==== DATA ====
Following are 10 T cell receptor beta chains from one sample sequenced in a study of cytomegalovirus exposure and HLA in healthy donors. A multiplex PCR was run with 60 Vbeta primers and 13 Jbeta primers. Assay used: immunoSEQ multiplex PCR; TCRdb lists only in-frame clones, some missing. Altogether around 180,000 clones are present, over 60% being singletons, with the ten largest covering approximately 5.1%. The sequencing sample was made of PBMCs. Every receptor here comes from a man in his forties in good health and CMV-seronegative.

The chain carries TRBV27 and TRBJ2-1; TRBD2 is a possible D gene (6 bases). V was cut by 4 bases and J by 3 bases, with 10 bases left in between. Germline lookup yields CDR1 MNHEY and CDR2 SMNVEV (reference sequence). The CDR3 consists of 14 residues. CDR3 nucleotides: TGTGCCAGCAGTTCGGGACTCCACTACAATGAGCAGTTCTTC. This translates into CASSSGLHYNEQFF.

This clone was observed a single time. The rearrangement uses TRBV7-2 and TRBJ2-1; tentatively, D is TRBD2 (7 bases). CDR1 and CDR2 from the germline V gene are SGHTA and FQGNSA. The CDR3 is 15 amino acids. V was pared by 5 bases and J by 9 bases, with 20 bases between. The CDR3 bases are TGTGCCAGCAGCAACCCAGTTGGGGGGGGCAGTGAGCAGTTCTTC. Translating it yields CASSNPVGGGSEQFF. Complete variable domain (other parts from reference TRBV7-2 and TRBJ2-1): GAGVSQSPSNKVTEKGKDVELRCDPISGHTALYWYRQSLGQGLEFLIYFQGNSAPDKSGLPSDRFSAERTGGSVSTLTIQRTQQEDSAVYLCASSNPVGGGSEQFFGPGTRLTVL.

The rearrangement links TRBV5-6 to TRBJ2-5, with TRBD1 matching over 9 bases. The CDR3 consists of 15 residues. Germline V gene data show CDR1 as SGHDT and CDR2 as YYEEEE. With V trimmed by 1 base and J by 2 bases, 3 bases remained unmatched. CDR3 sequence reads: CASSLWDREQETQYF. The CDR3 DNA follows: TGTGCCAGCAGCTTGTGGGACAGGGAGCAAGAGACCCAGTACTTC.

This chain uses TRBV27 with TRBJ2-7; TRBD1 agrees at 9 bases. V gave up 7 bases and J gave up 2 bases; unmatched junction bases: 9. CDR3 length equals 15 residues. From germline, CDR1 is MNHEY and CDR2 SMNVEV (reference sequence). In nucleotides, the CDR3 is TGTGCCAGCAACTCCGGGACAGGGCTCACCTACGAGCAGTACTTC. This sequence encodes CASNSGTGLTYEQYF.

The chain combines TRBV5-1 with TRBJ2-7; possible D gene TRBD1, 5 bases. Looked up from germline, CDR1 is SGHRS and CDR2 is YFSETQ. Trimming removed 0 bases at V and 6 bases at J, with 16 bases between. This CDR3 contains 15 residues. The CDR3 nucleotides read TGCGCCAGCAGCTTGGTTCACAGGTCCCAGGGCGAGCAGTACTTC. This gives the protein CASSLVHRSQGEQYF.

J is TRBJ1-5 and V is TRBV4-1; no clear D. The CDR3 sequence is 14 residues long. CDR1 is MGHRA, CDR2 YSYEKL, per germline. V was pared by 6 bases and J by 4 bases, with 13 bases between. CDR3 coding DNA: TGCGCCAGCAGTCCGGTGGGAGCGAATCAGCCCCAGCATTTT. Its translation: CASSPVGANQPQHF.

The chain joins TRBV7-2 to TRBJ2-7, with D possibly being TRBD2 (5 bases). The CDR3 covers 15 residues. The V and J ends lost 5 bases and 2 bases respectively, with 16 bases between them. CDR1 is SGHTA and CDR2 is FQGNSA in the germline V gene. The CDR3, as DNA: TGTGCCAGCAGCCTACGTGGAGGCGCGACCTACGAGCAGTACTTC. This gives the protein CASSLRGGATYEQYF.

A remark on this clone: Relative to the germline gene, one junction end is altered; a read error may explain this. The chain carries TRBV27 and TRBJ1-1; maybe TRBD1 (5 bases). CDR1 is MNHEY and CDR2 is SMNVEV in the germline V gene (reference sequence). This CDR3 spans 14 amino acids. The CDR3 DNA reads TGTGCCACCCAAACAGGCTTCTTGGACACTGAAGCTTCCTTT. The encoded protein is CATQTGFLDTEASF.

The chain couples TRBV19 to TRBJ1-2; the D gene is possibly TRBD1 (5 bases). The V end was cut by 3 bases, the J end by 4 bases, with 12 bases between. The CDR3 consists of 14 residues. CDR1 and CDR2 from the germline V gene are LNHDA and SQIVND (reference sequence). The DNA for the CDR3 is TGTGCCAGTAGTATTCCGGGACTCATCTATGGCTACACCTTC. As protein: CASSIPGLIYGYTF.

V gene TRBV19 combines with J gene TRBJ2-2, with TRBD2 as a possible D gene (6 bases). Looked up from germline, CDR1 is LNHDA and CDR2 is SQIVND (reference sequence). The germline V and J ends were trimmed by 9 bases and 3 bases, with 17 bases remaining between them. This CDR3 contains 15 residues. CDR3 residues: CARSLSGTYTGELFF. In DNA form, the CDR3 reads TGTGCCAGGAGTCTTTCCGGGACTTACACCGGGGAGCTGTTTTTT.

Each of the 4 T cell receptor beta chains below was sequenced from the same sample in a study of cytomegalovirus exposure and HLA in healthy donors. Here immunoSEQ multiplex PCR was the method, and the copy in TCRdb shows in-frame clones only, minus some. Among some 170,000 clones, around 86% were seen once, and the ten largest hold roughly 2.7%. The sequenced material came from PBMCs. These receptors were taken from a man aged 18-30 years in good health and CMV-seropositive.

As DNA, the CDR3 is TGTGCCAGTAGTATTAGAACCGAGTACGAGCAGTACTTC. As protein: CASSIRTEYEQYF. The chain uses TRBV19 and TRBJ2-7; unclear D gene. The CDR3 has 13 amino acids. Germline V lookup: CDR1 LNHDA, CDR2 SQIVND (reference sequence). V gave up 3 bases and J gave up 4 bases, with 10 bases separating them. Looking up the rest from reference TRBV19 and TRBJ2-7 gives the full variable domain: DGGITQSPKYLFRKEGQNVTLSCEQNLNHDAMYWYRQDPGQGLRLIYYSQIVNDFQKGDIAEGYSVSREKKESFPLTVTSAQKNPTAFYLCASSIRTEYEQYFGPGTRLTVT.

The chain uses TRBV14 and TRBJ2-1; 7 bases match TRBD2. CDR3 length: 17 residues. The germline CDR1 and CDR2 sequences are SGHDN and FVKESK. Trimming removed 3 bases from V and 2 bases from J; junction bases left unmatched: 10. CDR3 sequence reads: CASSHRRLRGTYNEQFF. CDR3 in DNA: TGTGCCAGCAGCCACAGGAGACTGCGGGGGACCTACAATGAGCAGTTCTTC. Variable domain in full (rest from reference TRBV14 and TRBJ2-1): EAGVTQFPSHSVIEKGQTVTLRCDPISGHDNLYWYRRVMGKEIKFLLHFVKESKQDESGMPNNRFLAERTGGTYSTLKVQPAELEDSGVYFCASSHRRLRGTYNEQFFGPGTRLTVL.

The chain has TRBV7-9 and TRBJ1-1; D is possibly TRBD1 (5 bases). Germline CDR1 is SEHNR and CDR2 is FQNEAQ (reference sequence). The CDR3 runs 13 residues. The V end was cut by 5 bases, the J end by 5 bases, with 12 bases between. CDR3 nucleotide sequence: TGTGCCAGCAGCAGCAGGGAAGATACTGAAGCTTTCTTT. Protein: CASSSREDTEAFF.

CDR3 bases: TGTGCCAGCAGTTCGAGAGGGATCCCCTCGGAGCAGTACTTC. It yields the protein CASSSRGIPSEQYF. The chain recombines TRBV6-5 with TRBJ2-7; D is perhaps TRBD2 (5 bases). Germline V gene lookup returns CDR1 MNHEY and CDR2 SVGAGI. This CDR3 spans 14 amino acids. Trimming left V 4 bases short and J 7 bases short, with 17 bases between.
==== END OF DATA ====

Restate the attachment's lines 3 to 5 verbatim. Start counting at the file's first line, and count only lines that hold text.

This clone was observed a single time. The rearrangement uses TRBV7-2 and TRBJ2-1; tentatively, D is TRBD2 (7 bases). CDR1 and CDR2 from the germline V gene are SGHTA and FQGNSA. The CDR3 is 15 amino acids. V was pared by 5 bases and J by 9 bases, with 20 bases between. The CDR3 bases are TGTGCCAGCAGCAACCCAGTTGGGGGGGGCAGTGAGCAGTTCTTC. Translating it yields CASSNPVGGGSEQFF. Complete variable domain (other parts from reference TRBV7-2 and TRBJ2-1): GAGVSQSPSNKVTEKGKDVELRCDPISGHTALYWYRQSLGQGLEFLIYFQGNSAPDKSGLPSDRFSAERTGGSVSTLTIQRTQQEDSAVYLCASSNPVGGGSEQFFGPGTRLTVL.

The rearrangement links TRBV5-6 to TRBJ2-5, with TRBD1 matching over 9 bases. The CDR3 consists of 15 residues. Germline V gene data show CDR1 as SGHDT and CDR2 as YYEEEE. With V trimmed by 1 base and J by 2 bases, 3 bases remained unmatched. CDR3 sequence reads: CASSLWDREQETQYF. The CDR3 DNA follows: TGTGCCAGCAGCTTGTGGGACAGGGAGCAAGAGACCCAGTACTTC.

This chain uses TRBV27 with TRBJ2-7; TRBD1 agrees at 9 bases. V gave up 7 bases and J gave up 2 bases; unmatched junction bases: 9. CDR3 length equals 15 residues. From germline, CDR1 is MNHEY and CDR2 SMNVEV (reference sequence). In nucleotides, the CDR3 is TGTGCCAGCAACTCCGGGACAGGGCTCACCTACGAGCAGTACTTC. This sequence encodes CASNSGTGLTYEQYF.